You’ve probably heard by now that self-driving cars are the way of the future. While this industry has taken a while to catch on, the changes taking place behind the scenes are about to propel these autonomous vehicles (and the world) into the future.
The question on most people’s minds, however, is what the future holds for self-driving cars. After a few extreme safety concerns, what might tomorrow’s models look like and what can consumers expect from manufacturers? Here’s everything you need to know.
Levels of Automation
For now, America is devoid of fully autonomous cars. You won’t find a single self-driving car in the literal sense on the road. However, you can find varying degrees of automation out there. Manufacturers label these degrees in levels ranging from zero to five.
Zero represents no automation, which is a typical car that requires the driver to perform every function. Level one is driver assistance, which includes features like adaptive cruise control. Level two offers lane centering and other assistance features.
Levels three and four offer increasingly autonomous navigation while still allowing the driver to retain full control over the vehicle at any point in time. However, they can drive themselves while braking and accelerating. Level five includes driverless cars, fully autonomous machines that do not rely on human interaction. As you might expect, companies are working to create level five vehicles.
Given recent fatalities caused by self-driving vehicles, the public has developed a justified safety concern surrounding these vehicles. The majority of accidents are rear-end incidents caused by other drivers, but six fatalities have been reported so far from failures in autonomous systems.
Both manufacturers and the public remain hopeful, however, as studies show that self-driving cars hold the potential to reduce the number of accidents that take place each year. A car accident lawyer from Dan Rose Law pointed out the need for improved braking systems and more unified operating systems in order for potential safety ratings to become a reality.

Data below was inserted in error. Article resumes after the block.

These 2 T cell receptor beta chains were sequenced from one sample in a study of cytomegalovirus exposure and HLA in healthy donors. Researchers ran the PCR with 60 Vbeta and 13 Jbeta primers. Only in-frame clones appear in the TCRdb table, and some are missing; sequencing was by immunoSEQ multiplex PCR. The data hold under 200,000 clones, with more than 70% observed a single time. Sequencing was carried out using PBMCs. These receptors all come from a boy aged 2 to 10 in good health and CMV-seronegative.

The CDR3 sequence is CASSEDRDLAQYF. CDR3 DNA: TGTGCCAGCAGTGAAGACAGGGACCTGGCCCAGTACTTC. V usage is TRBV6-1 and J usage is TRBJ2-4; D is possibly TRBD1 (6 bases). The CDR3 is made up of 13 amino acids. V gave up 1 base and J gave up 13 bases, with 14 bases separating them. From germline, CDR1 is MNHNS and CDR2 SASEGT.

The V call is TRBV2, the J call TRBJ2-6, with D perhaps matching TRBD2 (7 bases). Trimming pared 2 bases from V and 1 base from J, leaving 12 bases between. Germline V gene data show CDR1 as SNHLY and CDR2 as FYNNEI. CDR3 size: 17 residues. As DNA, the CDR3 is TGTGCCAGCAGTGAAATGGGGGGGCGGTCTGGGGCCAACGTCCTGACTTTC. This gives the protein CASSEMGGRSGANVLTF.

There’s still a lot of debate on whether or not these cars will take hold in the market. Looking at the success of Tesla’s models, there’s a high possibility. Manufacturers ranging from Toyota to Volkswagen are also hopeful as they develop their own vehicles with various levels of autonomy.
Data shows that people are cautious yet optimistic. Fear still lingers after recent accidents, but the industry is expected to reach over $30 billion by 2025, if not more. Current drivers using level one and two features such as lane assist and emergency braking remain adamant that improved and new features are the answer to safer roads.
Will Driverless Cars Replace Current Models?
That remains to be seen. However, the number of fatal accidents caused by human error could be solved by improved autonomous technology. There’s a lot of advancement that needs to take place before that happens, the potential is there.
One thing is for sure. Self-driving vehicles will continue to advance as time goes on. Whether or not people will want level five autonomy is unclear, but drivers are already enjoying level one and two features with companies making them standard. Even with the slightest autonomy, accidents are decreasing across the nation.